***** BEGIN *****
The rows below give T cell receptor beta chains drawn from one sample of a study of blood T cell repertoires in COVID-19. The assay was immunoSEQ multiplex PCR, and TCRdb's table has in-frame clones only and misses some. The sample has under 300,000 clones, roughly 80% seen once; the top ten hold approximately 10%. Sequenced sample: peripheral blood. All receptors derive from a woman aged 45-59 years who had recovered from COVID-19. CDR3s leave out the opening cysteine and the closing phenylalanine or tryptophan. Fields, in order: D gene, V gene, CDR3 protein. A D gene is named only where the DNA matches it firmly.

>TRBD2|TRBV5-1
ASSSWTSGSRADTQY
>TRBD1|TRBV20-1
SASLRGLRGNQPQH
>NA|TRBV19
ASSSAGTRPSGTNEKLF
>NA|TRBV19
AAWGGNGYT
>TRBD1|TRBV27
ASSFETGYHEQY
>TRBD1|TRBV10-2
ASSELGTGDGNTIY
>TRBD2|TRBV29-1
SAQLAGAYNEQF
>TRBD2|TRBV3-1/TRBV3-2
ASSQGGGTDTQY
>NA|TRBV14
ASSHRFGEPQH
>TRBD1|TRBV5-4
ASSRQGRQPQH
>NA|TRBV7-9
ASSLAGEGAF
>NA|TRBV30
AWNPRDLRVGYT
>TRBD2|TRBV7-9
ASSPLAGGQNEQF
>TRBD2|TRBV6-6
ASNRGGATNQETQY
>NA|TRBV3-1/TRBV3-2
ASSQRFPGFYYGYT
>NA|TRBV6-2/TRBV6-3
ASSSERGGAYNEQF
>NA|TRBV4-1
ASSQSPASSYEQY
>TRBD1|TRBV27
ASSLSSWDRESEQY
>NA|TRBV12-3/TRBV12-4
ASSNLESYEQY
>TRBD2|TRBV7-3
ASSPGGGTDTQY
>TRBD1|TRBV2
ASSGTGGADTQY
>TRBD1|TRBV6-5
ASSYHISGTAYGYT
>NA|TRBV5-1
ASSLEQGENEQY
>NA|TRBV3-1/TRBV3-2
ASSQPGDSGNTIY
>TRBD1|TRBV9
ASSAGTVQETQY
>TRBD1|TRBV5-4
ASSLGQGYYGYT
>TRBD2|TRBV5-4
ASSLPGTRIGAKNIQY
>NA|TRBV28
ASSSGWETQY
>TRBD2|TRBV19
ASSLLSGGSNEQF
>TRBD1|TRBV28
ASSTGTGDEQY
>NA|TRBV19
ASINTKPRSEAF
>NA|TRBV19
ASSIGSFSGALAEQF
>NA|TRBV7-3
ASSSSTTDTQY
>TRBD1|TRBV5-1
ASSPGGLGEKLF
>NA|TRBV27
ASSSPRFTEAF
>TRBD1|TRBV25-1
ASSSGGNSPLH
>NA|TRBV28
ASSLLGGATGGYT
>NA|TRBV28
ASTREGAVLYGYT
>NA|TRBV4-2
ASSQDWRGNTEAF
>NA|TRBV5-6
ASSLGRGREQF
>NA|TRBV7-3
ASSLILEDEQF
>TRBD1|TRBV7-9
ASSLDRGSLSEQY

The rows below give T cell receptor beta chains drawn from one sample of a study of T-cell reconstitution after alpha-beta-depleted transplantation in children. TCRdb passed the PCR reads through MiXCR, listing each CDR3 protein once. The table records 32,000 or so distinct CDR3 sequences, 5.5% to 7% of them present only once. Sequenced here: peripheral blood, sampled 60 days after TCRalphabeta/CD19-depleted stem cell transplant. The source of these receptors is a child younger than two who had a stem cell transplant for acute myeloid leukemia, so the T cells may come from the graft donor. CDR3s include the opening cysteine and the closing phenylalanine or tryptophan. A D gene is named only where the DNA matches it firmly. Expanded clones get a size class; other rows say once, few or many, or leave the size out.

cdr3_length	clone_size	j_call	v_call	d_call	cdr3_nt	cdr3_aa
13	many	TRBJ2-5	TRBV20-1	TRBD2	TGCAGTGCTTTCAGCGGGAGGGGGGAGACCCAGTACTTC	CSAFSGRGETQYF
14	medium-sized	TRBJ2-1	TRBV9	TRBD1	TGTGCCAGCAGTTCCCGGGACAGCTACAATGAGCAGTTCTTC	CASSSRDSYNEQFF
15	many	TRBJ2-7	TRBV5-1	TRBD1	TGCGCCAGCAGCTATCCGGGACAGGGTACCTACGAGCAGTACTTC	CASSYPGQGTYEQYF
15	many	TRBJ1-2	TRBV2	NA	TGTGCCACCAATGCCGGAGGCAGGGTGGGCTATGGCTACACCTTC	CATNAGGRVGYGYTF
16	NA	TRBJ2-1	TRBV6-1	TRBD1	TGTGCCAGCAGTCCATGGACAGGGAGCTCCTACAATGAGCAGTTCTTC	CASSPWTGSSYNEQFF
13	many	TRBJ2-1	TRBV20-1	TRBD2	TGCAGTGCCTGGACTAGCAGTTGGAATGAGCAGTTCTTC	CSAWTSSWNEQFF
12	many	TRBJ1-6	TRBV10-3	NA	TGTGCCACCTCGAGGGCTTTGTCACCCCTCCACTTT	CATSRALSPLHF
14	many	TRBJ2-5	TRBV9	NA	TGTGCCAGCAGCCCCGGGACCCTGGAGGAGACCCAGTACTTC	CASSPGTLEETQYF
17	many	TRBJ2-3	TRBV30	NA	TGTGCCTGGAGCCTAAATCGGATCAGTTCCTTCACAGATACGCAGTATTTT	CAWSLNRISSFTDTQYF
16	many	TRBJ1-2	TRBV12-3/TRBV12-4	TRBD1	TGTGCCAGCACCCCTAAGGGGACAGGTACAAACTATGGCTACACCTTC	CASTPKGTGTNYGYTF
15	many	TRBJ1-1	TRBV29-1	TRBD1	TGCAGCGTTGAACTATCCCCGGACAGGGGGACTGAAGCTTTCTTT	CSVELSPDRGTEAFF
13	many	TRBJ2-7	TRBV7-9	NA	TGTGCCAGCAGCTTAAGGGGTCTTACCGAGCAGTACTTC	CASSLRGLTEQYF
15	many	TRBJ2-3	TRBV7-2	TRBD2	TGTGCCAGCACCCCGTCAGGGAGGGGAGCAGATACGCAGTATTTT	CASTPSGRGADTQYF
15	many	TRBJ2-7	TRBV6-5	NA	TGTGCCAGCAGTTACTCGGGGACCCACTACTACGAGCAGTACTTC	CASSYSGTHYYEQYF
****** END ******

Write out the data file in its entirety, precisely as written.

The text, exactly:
The rows below give T cell receptor beta chains drawn from one sample of a study of blood T cell repertoires in COVID-19. The assay was immunoSEQ multiplex PCR, and TCRdb's table has in-frame clones only and misses some. The sample has under 300,000 clones, roughly 80% seen once; the top ten hold approximately 10%. Sequenced sample: peripheral blood. All receptors derive from a woman aged 45-59 years who had recovered from COVID-19. CDR3s leave out the opening cysteine and the closing phenylalanine or tryptophan. Fields, in order: D gene, V gene, CDR3 protein. A D gene is named only where the DNA matches it firmly.

>TRBD2|TRBV5-1
ASSSWTSGSRADTQY
>TRBD1|TRBV20-1
SASLRGLRGNQPQH
>NA|TRBV19
ASSSAGTRPSGTNEKLF
>NA|TRBV19
AAWGGNGYT
>TRBD1|TRBV27
ASSFETGYHEQY
>TRBD1|TRBV10-2
ASSELGTGDGNTIY
>TRBD2|TRBV29-1
SAQLAGAYNEQF
>TRBD2|TRBV3-1/TRBV3-2
ASSQGGGTDTQY
>NA|TRBV14
ASSHRFGEPQH
>TRBD1|TRBV5-4
ASSRQGRQPQH
>NA|TRBV7-9
ASSLAGEGAF
>NA|TRBV30
AWNPRDLRVGYT
>TRBD2|TRBV7-9
ASSPLAGGQNEQF
>TRBD2|TRBV6-6
ASNRGGATNQETQY
>NA|TRBV3-1/TRBV3-2
ASSQRFPGFYYGYT
>NA|TRBV6-2/TRBV6-3
ASSSERGGAYNEQF
>NA|TRBV4-1
ASSQSPASSYEQY
>TRBD1|TRBV27
ASSLSSWDRESEQY
>NA|TRBV12-3/TRBV12-4
ASSNLESYEQY
>TRBD2|TRBV7-3
ASSPGGGTDTQY
>TRBD1|TRBV2
ASSGTGGADTQY
>TRBD1|TRBV6-5
ASSYHISGTAYGYT
>NA|TRBV5-1
ASSLEQGENEQY
>NA|TRBV3-1/TRBV3-2
ASSQPGDSGNTIY
>TRBD1|TRBV9
ASSAGTVQETQY
>TRBD1|TRBV5-4
ASSLGQGYYGYT
>TRBD2|TRBV5-4
ASSLPGTRIGAKNIQY
>NA|TRBV28
ASSSGWETQY
>TRBD2|TRBV19
ASSLLSGGSNEQF
>TRBD1|TRBV28
ASSTGTGDEQY
>NA|TRBV19
ASINTKPRSEAF
>NA|TRBV19
ASSIGSFSGALAEQF
>NA|TRBV7-3
ASSSSTTDTQY
>TRBD1|TRBV5-1
ASSPGGLGEKLF
>NA|TRBV27
ASSSPRFTEAF
>TRBD1|TRBV25-1
ASSSGGNSPLH
>NA|TRBV28
ASSLLGGATGGYT
>NA|TRBV28
ASTREGAVLYGYT
>NA|TRBV4-2
ASSQDWRGNTEAF
>NA|TRBV5-6
ASSLGRGREQF
>NA|TRBV7-3
ASSLILEDEQF
>TRBD1|TRBV7-9
ASSLDRGSLSEQY

The rows below give T cell receptor beta chains drawn from one sample of a study of T-cell reconstitution after alpha-beta-depleted transplantation in children. TCRdb passed the PCR reads through MiXCR, listing each CDR3 protein once. The table records 32,000 or so distinct CDR3 sequences, 5.5% to 7% of them present only once. Sequenced here: peripheral blood, sampled 60 days after TCRalphabeta/CD19-depleted stem cell transplant. The source of these receptors is a child younger than two who had a stem cell transplant for acute myeloid leukemia, so the T cells may come from the graft donor. CDR3s include the opening cysteine and the closing phenylalanine or tryptophan. A D gene is named only where the DNA matches it firmly. Expanded clones get a size class; other rows say once, few or many, or leave the size out.

cdr3_length	clone_size	j_call	v_call	d_call	cdr3_nt	cdr3_aa
13	many	TRBJ2-5	TRBV20-1	TRBD2	TGCAGTGCTTTCAGCGGGAGGGGGGAGACCCAGTACTTC	CSAFSGRGETQYF
14	medium-sized	TRBJ2-1	TRBV9	TRBD1	TGTGCCAGCAGTTCCCGGGACAGCTACAATGAGCAGTTCTTC	CASSSRDSYNEQFF
15	many	TRBJ2-7	TRBV5-1	TRBD1	TGCGCCAGCAGCTATCCGGGACAGGGTACCTACGAGCAGTACTTC	CASSYPGQGTYEQYF
15	many	TRBJ1-2	TRBV2	NA	TGTGCCACCAATGCCGGAGGCAGGGTGGGCTATGGCTACACCTTC	CATNAGGRVGYGYTF
16	NA	TRBJ2-1	TRBV6-1	TRBD1	TGTGCCAGCAGTCCATGGACAGGGAGCTCCTACAATGAGCAGTTCTTC	CASSPWTGSSYNEQFF
13	many	TRBJ2-1	TRBV20-1	TRBD2	TGCAGTGCCTGGACTAGCAGTTGGAATGAGCAGTTCTTC	CSAWTSSWNEQFF
12	many	TRBJ1-6	TRBV10-3	NA	TGTGCCACCTCGAGGGCTTTGTCACCCCTCCACTTT	CATSRALSPLHF
14	many	TRBJ2-5	TRBV9	NA	TGTGCCAGCAGCCCCGGGACCCTGGAGGAGACCCAGTACTTC	CASSPGTLEETQYF
17	many	TRBJ2-3	TRBV30	NA	TGTGCCTGGAGCCTAAATCGGATCAGTTCCTTCACAGATACGCAGTATTTT	CAWSLNRISSFTDTQYF
16	many	TRBJ1-2	TRBV12-3/TRBV12-4	TRBD1	TGTGCCAGCACCCCTAAGGGGACAGGTACAAACTATGGCTACACCTTC	CASTPKGTGTNYGYTF
15	many	TRBJ1-1	TRBV29-1	TRBD1	TGCAGCGTTGAACTATCCCCGGACAGGGGGACTGAAGCTTTCTTT	CSVELSPDRGTEAFF
13	many	TRBJ2-7	TRBV7-9	NA	TGTGCCAGCAGCTTAAGGGGTCTTACCGAGCAGTACTTC	CASSLRGLTEQYF
15	many	TRBJ2-3	TRBV7-2	TRBD2	TGTGCCAGCACCCCGTCAGGGAGGGGAGCAGATACGCAGTATTTT	CASTPSGRGADTQYF
15	many	TRBJ2-7	TRBV6-5	NA	TGTGCCAGCAGTTACTCGGGGACCCACTACTACGAGCAGTACTTC	CASSYSGTHYYEQYF